Posts tagged ‘ADHD’
Alright, we’re ready. On Saturday we went shopping and bought everything we need for the SCD Intro Diet. This is supposed to last for three days (give or take a day), and it cost us R164. That’s really, really good for three days for our family, so I think perhaps it won’t last as long as I’m hoping. But some of that stuff will last longer than three days, like the eggs, so we’ll see.
I spent most of Sunday (the bits where we weren’t at Church), preparing for the diet. I have given my family their “last meals.” (Pies and crisps. I know. Don’t judge me). I have cooked up a gigantic pot of chicken-and-carrot soup, 36 meatballs, 8 bowls of grape jelly and a dish of purèed carrots. I also have 40-odd eggs in the fridge, just waiting to be breakfast!
Now, I don’t know how long this lot is supposed to last, but it feels like about two days’ worth. Except the jelly – that’ll get us through today only. Again, we’ll see. The intro diet is supposed to take between two and five days, so we’ll re-evaluate on Tuesday night and decide what to do next. I foresee another full day of cooking in my future, though.
Here’s what I hope to achieve from all of this preparation:
- Fewer headaches (especially for Goldilocks and me);
- Fewer stomach cramps (especially for Goldilocks and Red Riding Hood);
- Better concentration (esp. Papa Bear and Goldilocks);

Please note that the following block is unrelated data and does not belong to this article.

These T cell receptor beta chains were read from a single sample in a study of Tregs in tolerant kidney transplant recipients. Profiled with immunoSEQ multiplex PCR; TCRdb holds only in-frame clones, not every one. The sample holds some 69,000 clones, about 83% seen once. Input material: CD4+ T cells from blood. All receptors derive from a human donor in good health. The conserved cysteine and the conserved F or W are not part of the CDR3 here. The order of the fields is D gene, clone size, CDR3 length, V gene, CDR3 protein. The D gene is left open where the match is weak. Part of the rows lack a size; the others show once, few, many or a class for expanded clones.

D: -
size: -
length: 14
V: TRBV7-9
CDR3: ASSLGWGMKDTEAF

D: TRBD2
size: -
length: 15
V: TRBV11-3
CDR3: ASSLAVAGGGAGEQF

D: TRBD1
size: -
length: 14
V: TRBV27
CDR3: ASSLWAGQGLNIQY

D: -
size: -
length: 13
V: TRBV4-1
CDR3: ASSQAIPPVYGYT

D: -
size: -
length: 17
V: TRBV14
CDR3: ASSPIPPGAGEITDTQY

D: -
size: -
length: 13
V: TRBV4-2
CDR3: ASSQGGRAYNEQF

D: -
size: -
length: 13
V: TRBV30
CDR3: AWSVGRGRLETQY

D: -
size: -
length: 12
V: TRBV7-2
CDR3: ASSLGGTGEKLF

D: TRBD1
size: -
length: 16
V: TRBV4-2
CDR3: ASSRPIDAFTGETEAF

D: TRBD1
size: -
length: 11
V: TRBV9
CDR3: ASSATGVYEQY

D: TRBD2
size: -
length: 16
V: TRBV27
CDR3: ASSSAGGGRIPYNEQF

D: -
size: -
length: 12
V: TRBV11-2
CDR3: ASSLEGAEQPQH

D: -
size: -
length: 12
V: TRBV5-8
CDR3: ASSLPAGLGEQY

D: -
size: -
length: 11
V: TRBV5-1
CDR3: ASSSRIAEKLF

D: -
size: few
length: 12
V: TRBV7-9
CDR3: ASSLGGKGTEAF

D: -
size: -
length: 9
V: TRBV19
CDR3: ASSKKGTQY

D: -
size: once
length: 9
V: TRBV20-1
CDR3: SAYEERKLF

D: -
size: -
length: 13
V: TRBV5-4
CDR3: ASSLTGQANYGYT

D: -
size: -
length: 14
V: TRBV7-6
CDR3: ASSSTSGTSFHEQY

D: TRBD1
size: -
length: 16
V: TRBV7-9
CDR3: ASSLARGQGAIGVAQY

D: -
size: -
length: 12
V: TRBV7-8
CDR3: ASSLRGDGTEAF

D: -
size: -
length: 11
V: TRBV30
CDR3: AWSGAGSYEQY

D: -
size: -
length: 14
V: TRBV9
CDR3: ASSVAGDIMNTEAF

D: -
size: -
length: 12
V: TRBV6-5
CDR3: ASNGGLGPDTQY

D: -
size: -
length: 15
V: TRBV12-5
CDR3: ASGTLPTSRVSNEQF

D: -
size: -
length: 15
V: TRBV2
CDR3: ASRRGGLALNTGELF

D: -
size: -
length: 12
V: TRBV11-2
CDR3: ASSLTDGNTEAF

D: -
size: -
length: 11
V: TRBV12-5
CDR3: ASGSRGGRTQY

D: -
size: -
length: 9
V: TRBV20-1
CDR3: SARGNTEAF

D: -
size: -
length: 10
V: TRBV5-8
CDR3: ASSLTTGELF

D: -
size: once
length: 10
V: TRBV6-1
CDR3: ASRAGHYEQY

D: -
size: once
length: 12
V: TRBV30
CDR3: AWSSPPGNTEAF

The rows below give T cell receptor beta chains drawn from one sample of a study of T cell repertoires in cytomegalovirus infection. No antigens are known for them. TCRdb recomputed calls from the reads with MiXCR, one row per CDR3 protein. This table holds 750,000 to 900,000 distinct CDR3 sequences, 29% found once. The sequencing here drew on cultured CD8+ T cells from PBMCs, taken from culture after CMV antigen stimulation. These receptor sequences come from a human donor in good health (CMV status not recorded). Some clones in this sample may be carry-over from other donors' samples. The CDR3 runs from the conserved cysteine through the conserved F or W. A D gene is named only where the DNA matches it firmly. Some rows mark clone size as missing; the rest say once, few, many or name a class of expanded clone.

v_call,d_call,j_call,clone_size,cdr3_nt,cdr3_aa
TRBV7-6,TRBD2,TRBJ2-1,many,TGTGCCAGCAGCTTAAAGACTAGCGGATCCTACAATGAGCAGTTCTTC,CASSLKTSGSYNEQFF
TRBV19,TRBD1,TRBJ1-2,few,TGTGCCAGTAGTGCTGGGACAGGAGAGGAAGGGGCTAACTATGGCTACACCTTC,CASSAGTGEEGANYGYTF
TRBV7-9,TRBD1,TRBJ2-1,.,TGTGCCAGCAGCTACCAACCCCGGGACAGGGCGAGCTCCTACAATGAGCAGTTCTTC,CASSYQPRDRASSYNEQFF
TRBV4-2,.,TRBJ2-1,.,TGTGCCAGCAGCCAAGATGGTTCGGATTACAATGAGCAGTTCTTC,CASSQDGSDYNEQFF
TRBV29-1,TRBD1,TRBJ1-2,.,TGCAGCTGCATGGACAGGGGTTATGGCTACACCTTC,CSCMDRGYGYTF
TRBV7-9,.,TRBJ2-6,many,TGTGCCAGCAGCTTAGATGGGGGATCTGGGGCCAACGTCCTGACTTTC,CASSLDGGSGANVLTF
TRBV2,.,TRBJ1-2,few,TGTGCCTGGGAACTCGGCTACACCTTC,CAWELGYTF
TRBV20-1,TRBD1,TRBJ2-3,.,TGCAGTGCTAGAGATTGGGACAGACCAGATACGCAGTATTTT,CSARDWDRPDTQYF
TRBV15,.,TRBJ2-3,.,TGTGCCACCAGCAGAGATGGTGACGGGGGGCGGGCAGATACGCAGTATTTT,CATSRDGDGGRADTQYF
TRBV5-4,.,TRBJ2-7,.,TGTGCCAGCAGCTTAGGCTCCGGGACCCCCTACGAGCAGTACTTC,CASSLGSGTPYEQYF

- Fewer mood swings (all of us);
- Better skin (mainly me);
- Fewer allergic reactions (all of us but especially Papa Bear);
- Fewer nightmares (Red Riding Hood);
- Better sleep (all of us, but esp. Papa Bear and me);
- More energy (the Big Bears again); and
- Better focus.
When I list these like this they really don’t seem that serious. One might even wonder why we’re bothering with such a strict diet and lifestyle change. But the thing is that the headaches are really debilitating at times, leaving the girls in tears and me wishing I could get away with tears! The girls spend a lot of time doubled over in agony at their stomach cramps (and their relief is our demise as they expel the offending bubbles. Sorry to share but this journey is important to me and I need to remember as much of where we started as possible so that when I look back I can see real change).
My skin breaks out all the time. It’s painful and decidedly embarrassing, given that I really am too old for this kind of thing. I’ve even had to cancel client meetings because of my skin (or headaches, or tummy troubles). Papa Bear and Goldilocks battle to concentrate and often Papa Bear’s not even here, despite being physically present. He also battles terribly with hay fever, and his hay fever, tiredness and tummy troubles have kept him out of meetings and appointments, too. Not being able to concentrate affects us all and I imagine things can only improve if we have better moods and better focus.